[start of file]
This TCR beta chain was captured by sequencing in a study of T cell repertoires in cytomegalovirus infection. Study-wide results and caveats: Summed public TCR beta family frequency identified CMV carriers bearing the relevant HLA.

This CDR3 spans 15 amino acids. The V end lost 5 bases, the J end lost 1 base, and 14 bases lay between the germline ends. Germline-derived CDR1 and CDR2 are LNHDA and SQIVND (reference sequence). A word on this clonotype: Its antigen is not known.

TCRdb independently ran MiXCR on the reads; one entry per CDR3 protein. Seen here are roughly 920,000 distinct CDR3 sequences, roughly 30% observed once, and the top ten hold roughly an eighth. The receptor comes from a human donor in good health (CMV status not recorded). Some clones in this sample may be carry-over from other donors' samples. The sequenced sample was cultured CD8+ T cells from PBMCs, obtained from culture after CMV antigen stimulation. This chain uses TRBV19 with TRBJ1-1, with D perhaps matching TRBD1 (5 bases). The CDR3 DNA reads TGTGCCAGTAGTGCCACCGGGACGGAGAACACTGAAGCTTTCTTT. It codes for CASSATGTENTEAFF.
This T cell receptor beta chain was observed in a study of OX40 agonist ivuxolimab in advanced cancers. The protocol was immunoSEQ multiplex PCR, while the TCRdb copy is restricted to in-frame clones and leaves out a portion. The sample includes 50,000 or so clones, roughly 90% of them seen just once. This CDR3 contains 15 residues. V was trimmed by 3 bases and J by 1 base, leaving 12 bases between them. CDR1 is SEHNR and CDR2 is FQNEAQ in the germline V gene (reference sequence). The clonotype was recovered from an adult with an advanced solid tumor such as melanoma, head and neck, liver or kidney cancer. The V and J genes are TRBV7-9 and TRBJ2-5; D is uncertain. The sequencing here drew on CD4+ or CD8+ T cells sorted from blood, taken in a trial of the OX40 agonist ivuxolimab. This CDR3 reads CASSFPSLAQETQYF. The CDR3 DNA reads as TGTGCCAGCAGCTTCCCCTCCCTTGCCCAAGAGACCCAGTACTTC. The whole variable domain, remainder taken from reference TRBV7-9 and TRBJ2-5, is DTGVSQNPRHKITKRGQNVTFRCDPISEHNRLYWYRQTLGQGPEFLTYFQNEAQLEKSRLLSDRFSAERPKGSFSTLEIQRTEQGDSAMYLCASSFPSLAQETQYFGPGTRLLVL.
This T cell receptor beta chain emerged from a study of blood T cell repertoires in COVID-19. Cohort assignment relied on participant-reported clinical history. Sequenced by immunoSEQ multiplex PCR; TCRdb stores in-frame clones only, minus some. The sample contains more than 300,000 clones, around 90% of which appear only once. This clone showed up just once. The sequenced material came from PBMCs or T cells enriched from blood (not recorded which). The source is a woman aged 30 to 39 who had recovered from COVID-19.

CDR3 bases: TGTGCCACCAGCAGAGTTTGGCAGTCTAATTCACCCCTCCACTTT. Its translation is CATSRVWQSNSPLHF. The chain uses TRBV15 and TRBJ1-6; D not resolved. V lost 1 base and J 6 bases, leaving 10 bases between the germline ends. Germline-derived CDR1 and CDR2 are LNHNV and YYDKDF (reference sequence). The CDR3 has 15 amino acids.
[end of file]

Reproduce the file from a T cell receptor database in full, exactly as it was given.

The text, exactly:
This TCR beta chain was captured by sequencing in a study of T cell repertoires in cytomegalovirus infection. Study-wide results and caveats: Summed public TCR beta family frequency identified CMV carriers bearing the relevant HLA.

This CDR3 spans 15 amino acids. The V end lost 5 bases, the J end lost 1 base, and 14 bases lay between the germline ends. Germline-derived CDR1 and CDR2 are LNHDA and SQIVND (reference sequence). A word on this clonotype: Its antigen is not known.

TCRdb independently ran MiXCR on the reads; one entry per CDR3 protein. Seen here are roughly 920,000 distinct CDR3 sequences, roughly 30% observed once, and the top ten hold roughly an eighth. The receptor comes from a human donor in good health (CMV status not recorded). Some clones in this sample may be carry-over from other donors' samples. The sequenced sample was cultured CD8+ T cells from PBMCs, obtained from culture after CMV antigen stimulation. This chain uses TRBV19 with TRBJ1-1, with D perhaps matching TRBD1 (5 bases). The CDR3 DNA reads TGTGCCAGTAGTGCCACCGGGACGGAGAACACTGAAGCTTTCTTT. It codes for CASSATGTENTEAFF.
This T cell receptor beta chain was observed in a study of OX40 agonist ivuxolimab in advanced cancers. The protocol was immunoSEQ multiplex PCR, while the TCRdb copy is restricted to in-frame clones and leaves out a portion. The sample includes 50,000 or so clones, roughly 90% of them seen just once. This CDR3 contains 15 residues. V was trimmed by 3 bases and J by 1 base, leaving 12 bases between them. CDR1 is SEHNR and CDR2 is FQNEAQ in the germline V gene (reference sequence). The clonotype was recovered from an adult with an advanced solid tumor such as melanoma, head and neck, liver or kidney cancer. The V and J genes are TRBV7-9 and TRBJ2-5; D is uncertain. The sequencing here drew on CD4+ or CD8+ T cells sorted from blood, taken in a trial of the OX40 agonist ivuxolimab. This CDR3 reads CASSFPSLAQETQYF. The CDR3 DNA reads as TGTGCCAGCAGCTTCCCCTCCCTTGCCCAAGAGACCCAGTACTTC. The whole variable domain, remainder taken from reference TRBV7-9 and TRBJ2-5, is DTGVSQNPRHKITKRGQNVTFRCDPISEHNRLYWYRQTLGQGPEFLTYFQNEAQLEKSRLLSDRFSAERPKGSFSTLEIQRTEQGDSAMYLCASSFPSLAQETQYFGPGTRLLVL.
This T cell receptor beta chain emerged from a study of blood T cell repertoires in COVID-19. Cohort assignment relied on participant-reported clinical history. Sequenced by immunoSEQ multiplex PCR; TCRdb stores in-frame clones only, minus some. The sample contains more than 300,000 clones, around 90% of which appear only once. This clone showed up just once. The sequenced material came from PBMCs or T cells enriched from blood (not recorded which). The source is a woman aged 30 to 39 who had recovered from COVID-19.

CDR3 bases: TGTGCCACCAGCAGAGTTTGGCAGTCTAATTCACCCCTCCACTTT. Its translation is CATSRVWQSNSPLHF. The chain uses TRBV15 and TRBJ1-6; D not resolved. V lost 1 base and J 6 bases, leaving 10 bases between the germline ends. Germline-derived CDR1 and CDR2 are LNHNV and YYDKDF (reference sequence). The CDR3 has 15 amino acids.